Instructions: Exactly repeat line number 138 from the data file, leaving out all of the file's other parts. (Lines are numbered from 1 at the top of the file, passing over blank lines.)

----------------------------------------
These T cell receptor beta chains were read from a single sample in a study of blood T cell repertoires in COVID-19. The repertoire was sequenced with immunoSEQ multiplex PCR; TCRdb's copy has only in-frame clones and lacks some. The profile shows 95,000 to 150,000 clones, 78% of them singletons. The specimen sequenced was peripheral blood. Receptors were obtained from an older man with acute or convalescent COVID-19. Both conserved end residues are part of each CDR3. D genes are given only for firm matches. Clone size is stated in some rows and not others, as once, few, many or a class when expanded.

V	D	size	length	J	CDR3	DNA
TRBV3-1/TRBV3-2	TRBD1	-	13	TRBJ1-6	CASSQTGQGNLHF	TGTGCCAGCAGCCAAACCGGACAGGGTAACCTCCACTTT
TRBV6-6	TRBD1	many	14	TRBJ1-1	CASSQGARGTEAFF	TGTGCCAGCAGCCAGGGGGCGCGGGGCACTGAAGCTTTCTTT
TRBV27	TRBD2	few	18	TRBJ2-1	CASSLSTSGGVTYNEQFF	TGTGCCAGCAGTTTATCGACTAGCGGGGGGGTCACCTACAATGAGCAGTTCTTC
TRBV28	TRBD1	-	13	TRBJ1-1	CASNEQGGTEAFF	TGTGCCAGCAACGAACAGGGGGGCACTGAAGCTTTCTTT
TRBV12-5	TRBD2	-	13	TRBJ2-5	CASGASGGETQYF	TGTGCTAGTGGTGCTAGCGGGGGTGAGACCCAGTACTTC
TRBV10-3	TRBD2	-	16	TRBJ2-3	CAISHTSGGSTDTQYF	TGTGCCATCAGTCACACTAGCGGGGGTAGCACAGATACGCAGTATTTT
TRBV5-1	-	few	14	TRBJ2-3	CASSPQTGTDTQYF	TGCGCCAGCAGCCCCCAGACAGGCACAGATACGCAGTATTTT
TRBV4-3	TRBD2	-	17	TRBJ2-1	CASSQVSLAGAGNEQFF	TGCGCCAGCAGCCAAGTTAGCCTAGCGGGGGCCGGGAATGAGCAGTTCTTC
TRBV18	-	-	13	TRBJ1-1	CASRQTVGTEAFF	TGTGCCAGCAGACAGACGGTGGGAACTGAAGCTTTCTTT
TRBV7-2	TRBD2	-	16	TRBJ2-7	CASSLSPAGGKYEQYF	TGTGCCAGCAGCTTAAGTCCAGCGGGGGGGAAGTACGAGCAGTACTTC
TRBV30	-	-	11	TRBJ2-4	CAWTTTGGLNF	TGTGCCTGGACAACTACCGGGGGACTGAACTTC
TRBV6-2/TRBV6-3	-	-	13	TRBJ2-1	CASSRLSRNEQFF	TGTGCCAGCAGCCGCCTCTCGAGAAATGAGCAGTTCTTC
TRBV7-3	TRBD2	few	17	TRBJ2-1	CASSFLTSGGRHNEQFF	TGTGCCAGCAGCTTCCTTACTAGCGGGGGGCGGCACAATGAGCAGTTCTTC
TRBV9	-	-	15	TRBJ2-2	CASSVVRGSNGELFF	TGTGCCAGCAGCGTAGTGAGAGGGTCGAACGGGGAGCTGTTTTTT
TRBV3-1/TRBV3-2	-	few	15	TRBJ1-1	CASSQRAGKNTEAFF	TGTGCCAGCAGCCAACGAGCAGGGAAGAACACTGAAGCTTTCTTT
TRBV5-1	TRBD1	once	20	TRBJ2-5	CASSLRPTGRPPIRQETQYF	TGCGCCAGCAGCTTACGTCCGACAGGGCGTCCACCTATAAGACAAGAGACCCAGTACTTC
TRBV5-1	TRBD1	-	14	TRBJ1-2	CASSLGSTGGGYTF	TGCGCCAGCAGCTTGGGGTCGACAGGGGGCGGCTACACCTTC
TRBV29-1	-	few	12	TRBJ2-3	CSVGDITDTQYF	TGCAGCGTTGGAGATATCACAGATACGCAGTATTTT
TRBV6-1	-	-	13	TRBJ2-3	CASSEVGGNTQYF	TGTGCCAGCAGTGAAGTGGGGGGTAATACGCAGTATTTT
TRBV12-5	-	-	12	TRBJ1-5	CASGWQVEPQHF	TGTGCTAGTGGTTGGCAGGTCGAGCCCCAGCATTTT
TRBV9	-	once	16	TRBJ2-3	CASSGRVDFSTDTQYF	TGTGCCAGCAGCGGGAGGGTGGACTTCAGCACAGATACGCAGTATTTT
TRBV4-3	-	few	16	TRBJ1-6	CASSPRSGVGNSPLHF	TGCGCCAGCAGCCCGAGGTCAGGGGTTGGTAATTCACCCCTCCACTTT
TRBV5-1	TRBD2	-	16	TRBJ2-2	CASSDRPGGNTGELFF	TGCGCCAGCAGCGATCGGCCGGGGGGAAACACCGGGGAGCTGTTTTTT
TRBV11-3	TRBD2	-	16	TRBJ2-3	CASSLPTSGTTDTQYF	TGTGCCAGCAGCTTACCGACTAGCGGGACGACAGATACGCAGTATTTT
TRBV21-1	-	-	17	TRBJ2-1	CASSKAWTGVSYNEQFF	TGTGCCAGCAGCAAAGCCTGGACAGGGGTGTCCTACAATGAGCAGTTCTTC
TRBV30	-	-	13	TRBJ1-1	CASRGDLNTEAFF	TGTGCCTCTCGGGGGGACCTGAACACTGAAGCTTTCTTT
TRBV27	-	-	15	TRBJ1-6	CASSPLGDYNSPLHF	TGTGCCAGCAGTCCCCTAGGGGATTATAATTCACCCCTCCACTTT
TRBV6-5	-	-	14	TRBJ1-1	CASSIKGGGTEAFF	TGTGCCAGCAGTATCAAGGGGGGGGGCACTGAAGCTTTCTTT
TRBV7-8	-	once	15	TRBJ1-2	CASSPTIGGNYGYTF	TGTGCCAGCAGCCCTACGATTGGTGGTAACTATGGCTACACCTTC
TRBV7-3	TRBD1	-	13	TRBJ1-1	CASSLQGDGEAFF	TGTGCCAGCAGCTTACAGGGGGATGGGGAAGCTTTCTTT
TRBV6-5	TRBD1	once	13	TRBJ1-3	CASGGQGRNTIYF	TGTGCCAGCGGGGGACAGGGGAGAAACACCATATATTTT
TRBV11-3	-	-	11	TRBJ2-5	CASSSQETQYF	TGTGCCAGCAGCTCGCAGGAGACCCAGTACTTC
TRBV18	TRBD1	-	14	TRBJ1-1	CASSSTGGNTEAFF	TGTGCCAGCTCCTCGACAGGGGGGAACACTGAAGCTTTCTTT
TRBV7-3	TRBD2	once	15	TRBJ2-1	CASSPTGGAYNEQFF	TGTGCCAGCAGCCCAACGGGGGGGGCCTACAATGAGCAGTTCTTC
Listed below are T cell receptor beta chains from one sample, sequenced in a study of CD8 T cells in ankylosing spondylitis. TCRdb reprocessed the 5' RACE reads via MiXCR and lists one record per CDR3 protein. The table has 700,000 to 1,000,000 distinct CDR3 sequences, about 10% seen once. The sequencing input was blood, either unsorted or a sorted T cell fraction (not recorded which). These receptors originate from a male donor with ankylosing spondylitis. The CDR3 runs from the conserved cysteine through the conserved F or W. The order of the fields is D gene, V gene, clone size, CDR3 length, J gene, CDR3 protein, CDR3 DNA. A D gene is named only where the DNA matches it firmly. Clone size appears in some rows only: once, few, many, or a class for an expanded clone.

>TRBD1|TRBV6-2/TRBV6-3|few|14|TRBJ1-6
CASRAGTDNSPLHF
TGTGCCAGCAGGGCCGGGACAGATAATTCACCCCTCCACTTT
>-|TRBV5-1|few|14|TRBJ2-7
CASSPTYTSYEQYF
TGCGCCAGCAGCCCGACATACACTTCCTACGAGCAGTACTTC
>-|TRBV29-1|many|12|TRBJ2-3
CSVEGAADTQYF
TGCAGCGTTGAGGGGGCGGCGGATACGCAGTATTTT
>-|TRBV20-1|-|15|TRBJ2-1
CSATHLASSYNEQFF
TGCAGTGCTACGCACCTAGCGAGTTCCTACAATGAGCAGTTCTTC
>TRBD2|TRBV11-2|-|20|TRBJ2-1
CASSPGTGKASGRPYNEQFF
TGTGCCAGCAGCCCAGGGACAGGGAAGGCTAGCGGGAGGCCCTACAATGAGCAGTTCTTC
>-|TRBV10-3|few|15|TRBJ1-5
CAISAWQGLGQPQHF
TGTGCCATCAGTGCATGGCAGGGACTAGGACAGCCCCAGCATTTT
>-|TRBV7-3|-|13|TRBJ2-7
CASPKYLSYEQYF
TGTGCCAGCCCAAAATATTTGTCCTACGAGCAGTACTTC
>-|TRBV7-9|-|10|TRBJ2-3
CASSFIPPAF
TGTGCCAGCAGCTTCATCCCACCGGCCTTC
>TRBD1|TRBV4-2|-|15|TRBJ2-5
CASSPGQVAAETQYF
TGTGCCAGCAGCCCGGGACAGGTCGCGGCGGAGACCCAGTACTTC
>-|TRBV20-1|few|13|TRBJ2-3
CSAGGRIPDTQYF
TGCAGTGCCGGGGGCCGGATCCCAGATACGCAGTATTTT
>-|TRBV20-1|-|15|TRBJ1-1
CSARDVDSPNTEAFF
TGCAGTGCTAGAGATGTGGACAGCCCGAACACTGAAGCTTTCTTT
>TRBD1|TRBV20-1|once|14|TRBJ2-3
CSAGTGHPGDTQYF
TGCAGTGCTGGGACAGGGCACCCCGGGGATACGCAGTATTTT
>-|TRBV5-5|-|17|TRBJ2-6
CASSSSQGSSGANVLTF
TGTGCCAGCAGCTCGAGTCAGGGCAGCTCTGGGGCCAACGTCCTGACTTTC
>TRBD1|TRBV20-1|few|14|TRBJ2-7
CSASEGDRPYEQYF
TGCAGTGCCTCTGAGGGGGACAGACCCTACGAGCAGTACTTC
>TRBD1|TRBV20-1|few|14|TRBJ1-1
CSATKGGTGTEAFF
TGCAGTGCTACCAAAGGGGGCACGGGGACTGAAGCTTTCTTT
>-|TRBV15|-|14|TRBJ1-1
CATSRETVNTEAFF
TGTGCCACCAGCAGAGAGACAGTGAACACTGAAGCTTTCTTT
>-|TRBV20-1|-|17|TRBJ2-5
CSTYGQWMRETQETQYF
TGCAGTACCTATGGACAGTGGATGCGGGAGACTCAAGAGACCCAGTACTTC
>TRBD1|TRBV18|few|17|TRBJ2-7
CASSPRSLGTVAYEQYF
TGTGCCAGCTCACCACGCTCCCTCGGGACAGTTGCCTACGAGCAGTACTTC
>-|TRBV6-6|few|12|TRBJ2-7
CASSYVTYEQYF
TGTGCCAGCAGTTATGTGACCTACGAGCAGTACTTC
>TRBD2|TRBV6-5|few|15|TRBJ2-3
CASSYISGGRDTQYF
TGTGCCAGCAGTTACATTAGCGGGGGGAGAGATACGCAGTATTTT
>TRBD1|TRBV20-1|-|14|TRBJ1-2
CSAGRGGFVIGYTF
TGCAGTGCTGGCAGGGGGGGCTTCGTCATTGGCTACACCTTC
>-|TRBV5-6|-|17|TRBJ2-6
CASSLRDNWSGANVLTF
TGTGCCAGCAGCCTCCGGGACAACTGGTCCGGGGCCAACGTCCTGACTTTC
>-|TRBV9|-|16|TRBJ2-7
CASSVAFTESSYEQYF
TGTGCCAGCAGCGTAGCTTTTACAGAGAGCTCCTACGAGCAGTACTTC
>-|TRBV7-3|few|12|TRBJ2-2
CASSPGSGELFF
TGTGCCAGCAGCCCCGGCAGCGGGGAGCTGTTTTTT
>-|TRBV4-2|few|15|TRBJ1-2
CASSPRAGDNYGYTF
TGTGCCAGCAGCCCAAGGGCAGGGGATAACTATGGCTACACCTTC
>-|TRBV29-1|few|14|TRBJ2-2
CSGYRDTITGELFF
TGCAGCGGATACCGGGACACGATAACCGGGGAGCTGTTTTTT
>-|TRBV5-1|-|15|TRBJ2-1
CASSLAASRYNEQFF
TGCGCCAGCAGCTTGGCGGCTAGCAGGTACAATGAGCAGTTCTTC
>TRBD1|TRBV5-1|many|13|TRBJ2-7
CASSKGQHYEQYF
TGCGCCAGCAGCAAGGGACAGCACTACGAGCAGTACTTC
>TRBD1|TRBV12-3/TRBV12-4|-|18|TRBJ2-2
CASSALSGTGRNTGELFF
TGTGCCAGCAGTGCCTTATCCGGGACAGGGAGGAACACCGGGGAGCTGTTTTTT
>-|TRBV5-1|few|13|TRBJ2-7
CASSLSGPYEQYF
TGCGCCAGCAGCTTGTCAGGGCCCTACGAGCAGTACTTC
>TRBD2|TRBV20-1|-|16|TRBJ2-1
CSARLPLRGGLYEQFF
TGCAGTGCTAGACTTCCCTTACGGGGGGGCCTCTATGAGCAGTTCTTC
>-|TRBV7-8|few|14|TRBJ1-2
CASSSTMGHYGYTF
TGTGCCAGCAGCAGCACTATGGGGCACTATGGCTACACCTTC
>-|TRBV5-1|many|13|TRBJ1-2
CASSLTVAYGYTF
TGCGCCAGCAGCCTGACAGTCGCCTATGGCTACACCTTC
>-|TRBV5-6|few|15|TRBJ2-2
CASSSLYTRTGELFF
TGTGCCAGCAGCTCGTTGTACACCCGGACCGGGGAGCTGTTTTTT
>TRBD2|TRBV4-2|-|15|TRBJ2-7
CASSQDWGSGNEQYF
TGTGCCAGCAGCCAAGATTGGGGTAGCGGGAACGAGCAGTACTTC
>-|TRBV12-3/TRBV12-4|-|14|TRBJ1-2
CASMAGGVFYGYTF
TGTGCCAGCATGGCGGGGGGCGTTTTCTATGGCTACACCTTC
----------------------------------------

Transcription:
CASSSLYTRTGELFF